I don’t see it as religion. It’s more the feeling of being alone, enveloped in a cocoon of solitude and introspection, and gaining access to deep thoughts, looser feelings, greater awareness. The title itself is a marker of transitional moments, a passing between the day’s clarity of light to a different kind of clarity, only revealed through darkness. Not necessarily a soft feeling ; there could be angelic choirs if that’s part of your psychological profile, but evening is when you might see the owls and bats in flight, setting off on their nocturnal hunt. But it’s a paradise, a hidden place that’s portable, a resource to draw on during times of chaos and disorientation.

"I think I was playing with that a little bit with this album," she says, "the choirs... to create this kind of utopia. Of course there was a bit of tongue in cheek. For me, being an old punk, it took a lot to swallow that one. Maybe that’s partly also a reaction from the film. I think it’s maybe where I didn’t agree with Lars sometimes. I think it’s OK to create gorgeous moments, where there’s not a thing evil in sight. Because we have moments like that. We do. It doesn’t happen all the time, for sure."

Here we seem to have slipped back into a previous conversation, held in the same kitchen last year, shortly before the release of Lars Von Trier’s film, Dancer in The Dark. The vespertine moments were difficult to summon at that point. Björk’s ’kooky weirdo’ image was confirmed by press reports that she had eaten her blouse, or some similar garment, during altercations with her Danish director. Personally, I abhor Lars Von Trier’s films like Breaking The Waves and The Idiots. I couldn’t quite understand why she had composed a soundtrack, let alone played the starring role, for a musical directed by a man who’s apparently content with his own intellectual and emotional dishonesty.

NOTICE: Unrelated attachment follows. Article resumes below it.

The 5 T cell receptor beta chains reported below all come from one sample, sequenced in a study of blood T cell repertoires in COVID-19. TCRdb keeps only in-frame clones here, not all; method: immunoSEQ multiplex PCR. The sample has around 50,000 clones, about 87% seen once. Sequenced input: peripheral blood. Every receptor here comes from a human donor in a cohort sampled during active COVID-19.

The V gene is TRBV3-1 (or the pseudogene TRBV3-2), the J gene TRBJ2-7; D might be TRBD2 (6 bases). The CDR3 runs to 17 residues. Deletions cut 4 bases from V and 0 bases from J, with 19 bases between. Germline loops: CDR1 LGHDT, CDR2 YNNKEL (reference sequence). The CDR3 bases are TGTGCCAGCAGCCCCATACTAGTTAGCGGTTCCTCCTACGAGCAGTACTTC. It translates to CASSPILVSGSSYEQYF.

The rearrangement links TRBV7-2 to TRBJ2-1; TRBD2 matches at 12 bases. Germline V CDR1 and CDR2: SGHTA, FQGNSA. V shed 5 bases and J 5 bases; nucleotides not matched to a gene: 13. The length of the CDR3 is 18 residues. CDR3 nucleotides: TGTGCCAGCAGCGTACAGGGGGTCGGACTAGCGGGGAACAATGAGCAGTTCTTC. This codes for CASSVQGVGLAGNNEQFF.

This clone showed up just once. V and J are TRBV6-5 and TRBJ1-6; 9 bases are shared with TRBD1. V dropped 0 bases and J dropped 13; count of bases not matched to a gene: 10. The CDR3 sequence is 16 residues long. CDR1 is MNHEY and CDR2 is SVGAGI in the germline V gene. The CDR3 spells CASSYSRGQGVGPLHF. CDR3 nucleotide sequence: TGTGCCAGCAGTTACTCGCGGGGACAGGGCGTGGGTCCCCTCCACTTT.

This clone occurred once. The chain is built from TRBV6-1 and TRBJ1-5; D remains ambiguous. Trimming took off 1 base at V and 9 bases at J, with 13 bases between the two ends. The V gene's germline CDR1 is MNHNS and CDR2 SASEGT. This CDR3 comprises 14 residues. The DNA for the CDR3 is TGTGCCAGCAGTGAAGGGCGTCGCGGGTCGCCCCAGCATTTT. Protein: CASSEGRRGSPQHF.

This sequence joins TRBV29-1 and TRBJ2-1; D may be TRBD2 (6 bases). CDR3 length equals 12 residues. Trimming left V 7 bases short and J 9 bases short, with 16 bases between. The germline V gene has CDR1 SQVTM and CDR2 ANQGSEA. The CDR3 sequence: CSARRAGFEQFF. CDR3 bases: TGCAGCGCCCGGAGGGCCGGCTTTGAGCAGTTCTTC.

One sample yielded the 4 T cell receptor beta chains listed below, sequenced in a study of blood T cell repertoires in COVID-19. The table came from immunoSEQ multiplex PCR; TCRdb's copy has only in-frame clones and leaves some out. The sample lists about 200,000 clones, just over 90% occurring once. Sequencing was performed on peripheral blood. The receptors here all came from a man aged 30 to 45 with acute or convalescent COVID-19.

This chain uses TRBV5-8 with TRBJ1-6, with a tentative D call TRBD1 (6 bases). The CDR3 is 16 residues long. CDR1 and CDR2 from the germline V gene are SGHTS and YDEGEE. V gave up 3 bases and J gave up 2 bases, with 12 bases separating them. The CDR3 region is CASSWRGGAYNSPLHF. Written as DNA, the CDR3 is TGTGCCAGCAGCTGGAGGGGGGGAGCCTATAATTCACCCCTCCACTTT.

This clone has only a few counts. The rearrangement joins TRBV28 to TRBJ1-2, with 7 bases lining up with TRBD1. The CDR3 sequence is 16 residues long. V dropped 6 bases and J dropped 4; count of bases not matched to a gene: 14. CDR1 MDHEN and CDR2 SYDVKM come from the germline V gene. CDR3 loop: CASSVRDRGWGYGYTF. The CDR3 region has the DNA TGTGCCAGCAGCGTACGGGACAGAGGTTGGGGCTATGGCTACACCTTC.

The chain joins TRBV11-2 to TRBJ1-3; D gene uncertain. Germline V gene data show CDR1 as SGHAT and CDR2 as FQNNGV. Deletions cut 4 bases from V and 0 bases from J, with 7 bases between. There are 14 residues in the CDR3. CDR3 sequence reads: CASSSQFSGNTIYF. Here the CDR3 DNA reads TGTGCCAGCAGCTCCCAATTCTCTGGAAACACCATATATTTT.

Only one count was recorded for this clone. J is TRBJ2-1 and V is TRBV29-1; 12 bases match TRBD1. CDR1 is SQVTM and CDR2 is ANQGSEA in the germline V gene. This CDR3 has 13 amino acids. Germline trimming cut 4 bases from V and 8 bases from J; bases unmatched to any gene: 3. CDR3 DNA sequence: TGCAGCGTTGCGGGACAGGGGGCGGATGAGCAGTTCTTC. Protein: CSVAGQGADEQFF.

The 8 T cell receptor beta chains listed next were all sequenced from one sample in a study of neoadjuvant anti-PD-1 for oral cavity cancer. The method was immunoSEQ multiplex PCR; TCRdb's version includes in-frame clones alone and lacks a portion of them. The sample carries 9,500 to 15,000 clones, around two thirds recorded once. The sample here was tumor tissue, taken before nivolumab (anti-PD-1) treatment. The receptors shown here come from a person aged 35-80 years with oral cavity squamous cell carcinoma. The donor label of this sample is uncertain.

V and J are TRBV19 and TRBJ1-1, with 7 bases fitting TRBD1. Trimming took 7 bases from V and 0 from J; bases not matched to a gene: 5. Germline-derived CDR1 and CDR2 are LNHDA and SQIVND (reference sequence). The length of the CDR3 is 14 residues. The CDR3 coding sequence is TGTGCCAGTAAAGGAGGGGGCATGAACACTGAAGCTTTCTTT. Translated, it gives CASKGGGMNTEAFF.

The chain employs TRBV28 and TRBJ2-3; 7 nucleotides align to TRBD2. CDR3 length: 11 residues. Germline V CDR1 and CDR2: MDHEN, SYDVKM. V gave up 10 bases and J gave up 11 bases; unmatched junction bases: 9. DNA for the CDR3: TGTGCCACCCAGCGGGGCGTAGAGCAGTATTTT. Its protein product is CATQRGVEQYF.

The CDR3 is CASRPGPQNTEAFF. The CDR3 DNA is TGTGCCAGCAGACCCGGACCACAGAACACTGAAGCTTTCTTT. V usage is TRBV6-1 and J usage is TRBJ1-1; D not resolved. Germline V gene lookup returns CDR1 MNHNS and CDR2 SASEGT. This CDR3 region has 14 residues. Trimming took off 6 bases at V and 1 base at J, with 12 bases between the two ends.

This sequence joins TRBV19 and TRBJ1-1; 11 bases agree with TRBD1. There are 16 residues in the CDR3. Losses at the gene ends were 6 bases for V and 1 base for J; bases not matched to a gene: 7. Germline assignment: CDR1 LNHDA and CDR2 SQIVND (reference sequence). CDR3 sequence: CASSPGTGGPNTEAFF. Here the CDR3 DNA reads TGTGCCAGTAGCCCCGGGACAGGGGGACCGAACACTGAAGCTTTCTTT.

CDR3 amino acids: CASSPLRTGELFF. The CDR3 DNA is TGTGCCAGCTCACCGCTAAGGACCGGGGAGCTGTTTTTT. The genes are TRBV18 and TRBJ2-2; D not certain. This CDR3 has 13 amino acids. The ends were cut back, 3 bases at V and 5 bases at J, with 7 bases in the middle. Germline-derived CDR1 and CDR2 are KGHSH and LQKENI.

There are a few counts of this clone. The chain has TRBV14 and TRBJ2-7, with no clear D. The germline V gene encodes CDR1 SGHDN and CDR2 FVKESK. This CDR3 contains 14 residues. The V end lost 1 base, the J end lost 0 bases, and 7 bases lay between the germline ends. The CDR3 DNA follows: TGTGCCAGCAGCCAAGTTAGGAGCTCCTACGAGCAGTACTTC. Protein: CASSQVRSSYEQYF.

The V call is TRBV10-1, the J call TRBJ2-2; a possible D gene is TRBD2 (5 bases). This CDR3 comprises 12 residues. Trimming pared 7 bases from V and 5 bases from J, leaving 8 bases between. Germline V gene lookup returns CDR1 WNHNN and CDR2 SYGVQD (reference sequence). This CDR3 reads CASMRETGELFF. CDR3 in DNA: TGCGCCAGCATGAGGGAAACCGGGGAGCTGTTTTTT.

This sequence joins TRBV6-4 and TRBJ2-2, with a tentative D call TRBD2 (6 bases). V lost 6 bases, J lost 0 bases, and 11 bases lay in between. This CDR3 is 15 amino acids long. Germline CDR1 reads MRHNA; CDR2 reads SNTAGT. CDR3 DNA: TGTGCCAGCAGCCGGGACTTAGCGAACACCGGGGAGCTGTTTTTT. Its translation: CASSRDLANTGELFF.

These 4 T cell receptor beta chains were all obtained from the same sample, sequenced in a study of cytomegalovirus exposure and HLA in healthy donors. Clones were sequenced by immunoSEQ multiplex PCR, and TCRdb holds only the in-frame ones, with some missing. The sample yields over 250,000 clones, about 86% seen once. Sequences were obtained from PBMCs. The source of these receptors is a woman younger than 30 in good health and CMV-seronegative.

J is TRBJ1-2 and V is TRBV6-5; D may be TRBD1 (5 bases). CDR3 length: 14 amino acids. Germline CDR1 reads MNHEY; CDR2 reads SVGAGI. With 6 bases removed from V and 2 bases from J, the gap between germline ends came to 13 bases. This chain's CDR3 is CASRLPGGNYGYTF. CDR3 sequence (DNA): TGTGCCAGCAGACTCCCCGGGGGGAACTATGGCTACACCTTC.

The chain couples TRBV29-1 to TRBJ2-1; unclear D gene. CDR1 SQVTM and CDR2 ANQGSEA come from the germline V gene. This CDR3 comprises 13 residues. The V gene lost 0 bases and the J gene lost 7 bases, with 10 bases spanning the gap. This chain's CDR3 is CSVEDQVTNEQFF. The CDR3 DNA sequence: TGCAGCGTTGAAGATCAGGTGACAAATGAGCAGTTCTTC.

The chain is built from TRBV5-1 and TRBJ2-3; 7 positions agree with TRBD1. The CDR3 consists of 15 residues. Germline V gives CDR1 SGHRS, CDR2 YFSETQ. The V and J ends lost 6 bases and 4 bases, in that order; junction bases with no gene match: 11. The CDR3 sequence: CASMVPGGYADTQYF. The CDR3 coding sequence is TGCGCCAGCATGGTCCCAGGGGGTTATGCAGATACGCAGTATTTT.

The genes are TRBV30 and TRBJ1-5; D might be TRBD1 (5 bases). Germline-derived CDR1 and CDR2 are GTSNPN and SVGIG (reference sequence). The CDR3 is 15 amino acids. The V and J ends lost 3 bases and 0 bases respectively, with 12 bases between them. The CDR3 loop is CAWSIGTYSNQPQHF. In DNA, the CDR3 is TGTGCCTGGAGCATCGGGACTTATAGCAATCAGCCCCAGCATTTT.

Her view seemed to be that the challenge of working with difficult people is a reward in itself, even if you disagree with them profoundly. "Lars, he’s talked a lot in the Danish press about having a chemical imbalance," she said. "He wakes up every day burning in hell. You wake up and you’re still there. I was curious at first. I don’t think I agree with it at all. What makes me maddest, it’s indulging in something. There’s too many people suffering in the world. I think there’s enough pain there already. It was put there before there was you. I think it’s arrogance to think you can control it. I think if I’m in a good balanced state, which I’m not saying I’m in all the time, I can do joy, curiosity, pain, pranksterism, all the things. If I’m burning in hell I can only do one song."